Book review: Beyond the Wall: East Germany, 1949–1990, by Katja Hoyer (Penguin 2023)
Many of us only know the former East Germany (GDR) at second hand, through the eviscerating prose of Anna Funder (in Stasiland) or Timothy Garton Ash (The File), or through bracing, daunting films such as “The Lives of Others”. Those images may coalesce into a collage of dodgy athletes, shoddy knock-off goods, myriad informers, homicidal border guards, brutally repressive leaders and the obscenity of the Berlin Wall.
Katja Hoyer, herself born in the GDR, offers a more comprehensive, chronological compendium of life in the East. She rightly notes that “the GDR is pictured as a grey, monotonous blur – a world without individuality, agency or meaning”. One salient question is whether East Germans perceived their country in those terms, at least before reunification obliged them to confront the fact that almost everything they had cherished was actually a shameless lie or a grotesque delusion. There might be a lot of ruin in a nation, as the great economist Adam Smith claimed, but, during its four decades in existence, the GDR plumbed the depths of such ruin.
During my time in Germany, I would regularly walk along Friedrichstrasse after work with my young son down to the old Checkpoint Charlie, the most infamous entrance to the GDR. We would talk about how that border crossing used to work: the watchtowers, barbed wire, vicious Alsatians, machine guns, searchlights and the Wall. Although he trusted my memory, my son simply had no frame of reference to account for a regime so ruthless and reprehensible.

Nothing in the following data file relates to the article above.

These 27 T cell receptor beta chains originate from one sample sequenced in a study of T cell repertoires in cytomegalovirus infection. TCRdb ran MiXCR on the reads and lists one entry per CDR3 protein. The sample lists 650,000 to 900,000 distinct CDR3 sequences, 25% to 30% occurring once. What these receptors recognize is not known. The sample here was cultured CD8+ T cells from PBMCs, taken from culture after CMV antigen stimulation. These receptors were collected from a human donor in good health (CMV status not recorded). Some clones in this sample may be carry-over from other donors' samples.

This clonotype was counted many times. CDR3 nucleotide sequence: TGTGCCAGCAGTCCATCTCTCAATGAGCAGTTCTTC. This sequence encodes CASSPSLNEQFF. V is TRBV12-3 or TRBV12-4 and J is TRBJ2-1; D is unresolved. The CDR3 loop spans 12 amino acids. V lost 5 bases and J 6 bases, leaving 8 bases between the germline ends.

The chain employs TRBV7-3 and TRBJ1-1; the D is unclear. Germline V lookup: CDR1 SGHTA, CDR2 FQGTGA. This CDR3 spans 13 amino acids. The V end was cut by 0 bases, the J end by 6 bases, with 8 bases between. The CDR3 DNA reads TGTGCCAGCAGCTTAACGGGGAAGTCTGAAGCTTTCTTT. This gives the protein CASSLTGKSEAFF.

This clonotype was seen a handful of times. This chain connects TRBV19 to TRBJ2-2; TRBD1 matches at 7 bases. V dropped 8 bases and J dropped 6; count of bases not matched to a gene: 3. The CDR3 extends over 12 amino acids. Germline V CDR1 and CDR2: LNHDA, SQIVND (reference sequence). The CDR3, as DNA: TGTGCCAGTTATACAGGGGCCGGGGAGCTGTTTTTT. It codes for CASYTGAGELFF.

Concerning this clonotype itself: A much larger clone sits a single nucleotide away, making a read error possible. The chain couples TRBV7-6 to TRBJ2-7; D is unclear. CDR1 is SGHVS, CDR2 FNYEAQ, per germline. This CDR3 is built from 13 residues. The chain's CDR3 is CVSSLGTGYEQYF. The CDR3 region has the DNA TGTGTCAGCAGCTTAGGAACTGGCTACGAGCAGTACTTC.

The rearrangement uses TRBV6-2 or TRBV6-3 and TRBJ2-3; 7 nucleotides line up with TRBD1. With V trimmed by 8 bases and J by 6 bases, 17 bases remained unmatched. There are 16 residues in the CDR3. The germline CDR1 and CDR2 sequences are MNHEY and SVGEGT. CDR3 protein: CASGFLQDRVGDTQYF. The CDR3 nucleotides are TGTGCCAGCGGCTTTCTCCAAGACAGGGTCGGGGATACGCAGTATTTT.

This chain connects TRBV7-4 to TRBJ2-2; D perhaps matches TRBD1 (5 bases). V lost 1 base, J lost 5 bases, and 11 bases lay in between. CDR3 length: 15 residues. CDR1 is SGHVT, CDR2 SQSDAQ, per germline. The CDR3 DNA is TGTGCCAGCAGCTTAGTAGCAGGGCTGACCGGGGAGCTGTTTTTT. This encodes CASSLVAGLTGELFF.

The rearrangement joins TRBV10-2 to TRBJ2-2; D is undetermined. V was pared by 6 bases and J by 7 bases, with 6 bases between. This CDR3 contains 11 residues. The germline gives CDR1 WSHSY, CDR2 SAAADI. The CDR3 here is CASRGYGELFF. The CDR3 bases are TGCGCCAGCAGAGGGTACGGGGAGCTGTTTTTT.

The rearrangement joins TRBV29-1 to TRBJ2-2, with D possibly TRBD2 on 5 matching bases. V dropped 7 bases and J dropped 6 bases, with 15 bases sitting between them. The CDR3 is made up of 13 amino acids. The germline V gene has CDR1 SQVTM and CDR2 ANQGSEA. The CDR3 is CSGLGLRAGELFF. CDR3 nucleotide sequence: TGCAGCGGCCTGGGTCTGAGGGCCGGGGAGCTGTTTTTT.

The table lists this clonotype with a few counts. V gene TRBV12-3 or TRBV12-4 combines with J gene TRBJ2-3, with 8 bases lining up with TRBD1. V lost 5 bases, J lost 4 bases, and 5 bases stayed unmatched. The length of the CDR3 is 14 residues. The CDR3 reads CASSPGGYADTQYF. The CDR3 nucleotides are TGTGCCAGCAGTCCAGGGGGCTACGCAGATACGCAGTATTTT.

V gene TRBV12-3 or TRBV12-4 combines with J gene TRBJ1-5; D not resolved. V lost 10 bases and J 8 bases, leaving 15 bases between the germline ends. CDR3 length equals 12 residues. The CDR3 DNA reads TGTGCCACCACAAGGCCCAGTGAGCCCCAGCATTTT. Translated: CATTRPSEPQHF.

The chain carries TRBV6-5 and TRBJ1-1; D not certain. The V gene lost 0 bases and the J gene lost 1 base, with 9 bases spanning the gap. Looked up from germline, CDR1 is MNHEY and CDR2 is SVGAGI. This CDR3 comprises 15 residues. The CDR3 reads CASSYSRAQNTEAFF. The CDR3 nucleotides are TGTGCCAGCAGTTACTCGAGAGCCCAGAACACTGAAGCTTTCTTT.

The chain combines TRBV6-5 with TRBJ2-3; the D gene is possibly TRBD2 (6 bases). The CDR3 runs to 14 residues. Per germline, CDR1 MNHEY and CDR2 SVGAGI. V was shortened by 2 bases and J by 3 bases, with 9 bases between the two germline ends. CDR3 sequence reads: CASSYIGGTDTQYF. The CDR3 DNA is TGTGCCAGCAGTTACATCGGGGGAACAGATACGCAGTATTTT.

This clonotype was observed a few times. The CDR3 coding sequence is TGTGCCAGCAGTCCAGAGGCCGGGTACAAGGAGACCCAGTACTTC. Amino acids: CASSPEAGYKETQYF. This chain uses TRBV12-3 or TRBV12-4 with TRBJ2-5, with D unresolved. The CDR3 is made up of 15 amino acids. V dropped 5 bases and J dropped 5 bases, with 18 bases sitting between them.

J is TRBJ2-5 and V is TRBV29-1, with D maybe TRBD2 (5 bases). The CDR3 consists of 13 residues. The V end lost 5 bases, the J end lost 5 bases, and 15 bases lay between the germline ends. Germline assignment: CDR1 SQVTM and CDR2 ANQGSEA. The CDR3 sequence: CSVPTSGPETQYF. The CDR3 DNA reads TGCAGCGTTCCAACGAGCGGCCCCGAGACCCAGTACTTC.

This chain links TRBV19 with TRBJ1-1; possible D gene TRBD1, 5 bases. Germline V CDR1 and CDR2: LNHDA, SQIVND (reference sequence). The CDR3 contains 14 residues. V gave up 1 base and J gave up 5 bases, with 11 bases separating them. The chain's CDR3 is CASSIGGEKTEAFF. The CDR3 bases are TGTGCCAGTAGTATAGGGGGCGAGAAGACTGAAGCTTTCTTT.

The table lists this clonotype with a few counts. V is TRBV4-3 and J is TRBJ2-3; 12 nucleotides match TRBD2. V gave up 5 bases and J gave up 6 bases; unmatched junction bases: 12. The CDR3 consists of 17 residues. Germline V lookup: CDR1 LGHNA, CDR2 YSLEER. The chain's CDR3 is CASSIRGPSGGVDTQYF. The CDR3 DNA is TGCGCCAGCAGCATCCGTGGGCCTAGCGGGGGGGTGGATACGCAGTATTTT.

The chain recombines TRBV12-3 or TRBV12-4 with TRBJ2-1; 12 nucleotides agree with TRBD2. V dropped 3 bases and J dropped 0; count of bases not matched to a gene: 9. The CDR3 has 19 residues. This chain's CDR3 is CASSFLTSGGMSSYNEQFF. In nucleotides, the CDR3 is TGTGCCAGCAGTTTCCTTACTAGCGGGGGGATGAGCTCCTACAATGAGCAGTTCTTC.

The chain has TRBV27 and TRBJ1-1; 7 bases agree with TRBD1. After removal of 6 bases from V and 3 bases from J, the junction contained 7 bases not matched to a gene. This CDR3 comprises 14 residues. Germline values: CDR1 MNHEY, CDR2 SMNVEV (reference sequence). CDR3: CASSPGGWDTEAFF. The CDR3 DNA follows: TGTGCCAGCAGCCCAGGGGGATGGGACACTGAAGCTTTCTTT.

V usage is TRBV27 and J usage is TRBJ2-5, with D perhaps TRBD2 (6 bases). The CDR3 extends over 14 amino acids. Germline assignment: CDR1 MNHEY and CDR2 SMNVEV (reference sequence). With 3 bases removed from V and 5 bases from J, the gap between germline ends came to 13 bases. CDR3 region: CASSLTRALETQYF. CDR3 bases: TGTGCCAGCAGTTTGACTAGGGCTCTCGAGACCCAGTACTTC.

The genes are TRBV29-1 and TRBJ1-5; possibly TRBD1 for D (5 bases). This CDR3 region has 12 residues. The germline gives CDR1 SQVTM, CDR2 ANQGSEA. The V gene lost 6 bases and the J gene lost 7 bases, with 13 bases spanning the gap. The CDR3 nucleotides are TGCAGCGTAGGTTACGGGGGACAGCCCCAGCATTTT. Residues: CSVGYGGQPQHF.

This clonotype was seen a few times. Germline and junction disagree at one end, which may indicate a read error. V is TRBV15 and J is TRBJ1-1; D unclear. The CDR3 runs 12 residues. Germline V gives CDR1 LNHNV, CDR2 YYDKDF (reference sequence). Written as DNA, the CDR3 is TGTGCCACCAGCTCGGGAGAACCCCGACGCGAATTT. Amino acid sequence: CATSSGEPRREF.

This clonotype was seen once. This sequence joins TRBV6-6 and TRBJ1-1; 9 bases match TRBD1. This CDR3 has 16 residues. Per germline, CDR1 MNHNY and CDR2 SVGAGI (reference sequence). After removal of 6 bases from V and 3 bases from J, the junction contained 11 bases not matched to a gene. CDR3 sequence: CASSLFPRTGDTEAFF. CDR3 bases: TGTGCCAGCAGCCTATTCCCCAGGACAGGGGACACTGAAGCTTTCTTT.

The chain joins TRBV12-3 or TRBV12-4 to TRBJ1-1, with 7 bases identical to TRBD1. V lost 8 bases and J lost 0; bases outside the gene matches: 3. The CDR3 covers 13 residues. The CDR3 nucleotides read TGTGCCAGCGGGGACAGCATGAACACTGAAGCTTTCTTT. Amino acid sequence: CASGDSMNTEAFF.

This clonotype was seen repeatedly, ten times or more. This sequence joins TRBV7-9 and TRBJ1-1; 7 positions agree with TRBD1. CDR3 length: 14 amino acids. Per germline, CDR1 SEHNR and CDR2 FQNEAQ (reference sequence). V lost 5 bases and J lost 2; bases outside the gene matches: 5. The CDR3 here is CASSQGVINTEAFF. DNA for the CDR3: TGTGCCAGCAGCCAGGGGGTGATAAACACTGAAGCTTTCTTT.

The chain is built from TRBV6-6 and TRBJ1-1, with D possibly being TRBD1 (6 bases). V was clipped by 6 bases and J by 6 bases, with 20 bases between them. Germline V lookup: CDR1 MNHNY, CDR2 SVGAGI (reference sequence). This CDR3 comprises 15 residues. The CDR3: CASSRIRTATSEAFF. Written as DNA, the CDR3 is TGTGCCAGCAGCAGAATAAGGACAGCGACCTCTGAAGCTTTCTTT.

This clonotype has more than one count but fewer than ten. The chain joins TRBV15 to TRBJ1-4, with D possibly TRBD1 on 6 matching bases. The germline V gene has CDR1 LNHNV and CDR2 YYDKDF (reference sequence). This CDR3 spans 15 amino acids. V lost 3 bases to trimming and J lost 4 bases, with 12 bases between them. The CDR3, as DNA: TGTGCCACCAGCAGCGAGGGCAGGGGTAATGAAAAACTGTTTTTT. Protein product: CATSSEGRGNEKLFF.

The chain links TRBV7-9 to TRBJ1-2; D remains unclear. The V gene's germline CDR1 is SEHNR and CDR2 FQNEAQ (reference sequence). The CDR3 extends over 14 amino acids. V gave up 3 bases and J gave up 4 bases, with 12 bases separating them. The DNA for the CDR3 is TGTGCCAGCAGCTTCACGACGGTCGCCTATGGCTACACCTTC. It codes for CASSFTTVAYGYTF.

Detouring towards Potsdamer Platz offered (and still offers) an equally confusing, cluttered palimpsest. Once the engine of German power, as Luftwaffe headquarters, a drab building now performs the same function as the Finance Ministry. In the interval, between those incarnations, the building hosted the inauguration of the GDR’s first leader and was the site of a would-be uprising in 1953.
Hoyer provides one earnestly constructed frame of reference for all that jumbled history. She traces the history of East Germany from Stalin’s decision to send a group of cynical, sycophantic German exiles to Berlin in 1945 (the few he had not purged) until the regime’s almost inadvertent opening of the Wall in 1989. Hoyer’s chronicle is enlivened by many vignettes from the lives of ordinary Germans, as well as by sweet ironical touches.
Hoyer explains, for instance, how, within their own police state, GDR leaders lived in a claustrophobic community behind a wall, monitored and controlled by the secret police. She notes that the secretary to the Stasi boss prepared a labelled drawing on the precise positioning of his breakfast items. Hoyer even summons a whiff of nostalgic affection for the GDR’s ludicrously under-powered Trabant cars.
Hoyer is not, however, at all sentimental about East Germany’s record of missed chances, monstrous repression and moral corruption. She offers a tantalising series of what-ifs — semi-plausible scenarios in which the fate of East Germans might have proved less dire. Hoyer is fair, balanced and understanding, qualities never associated with her subject.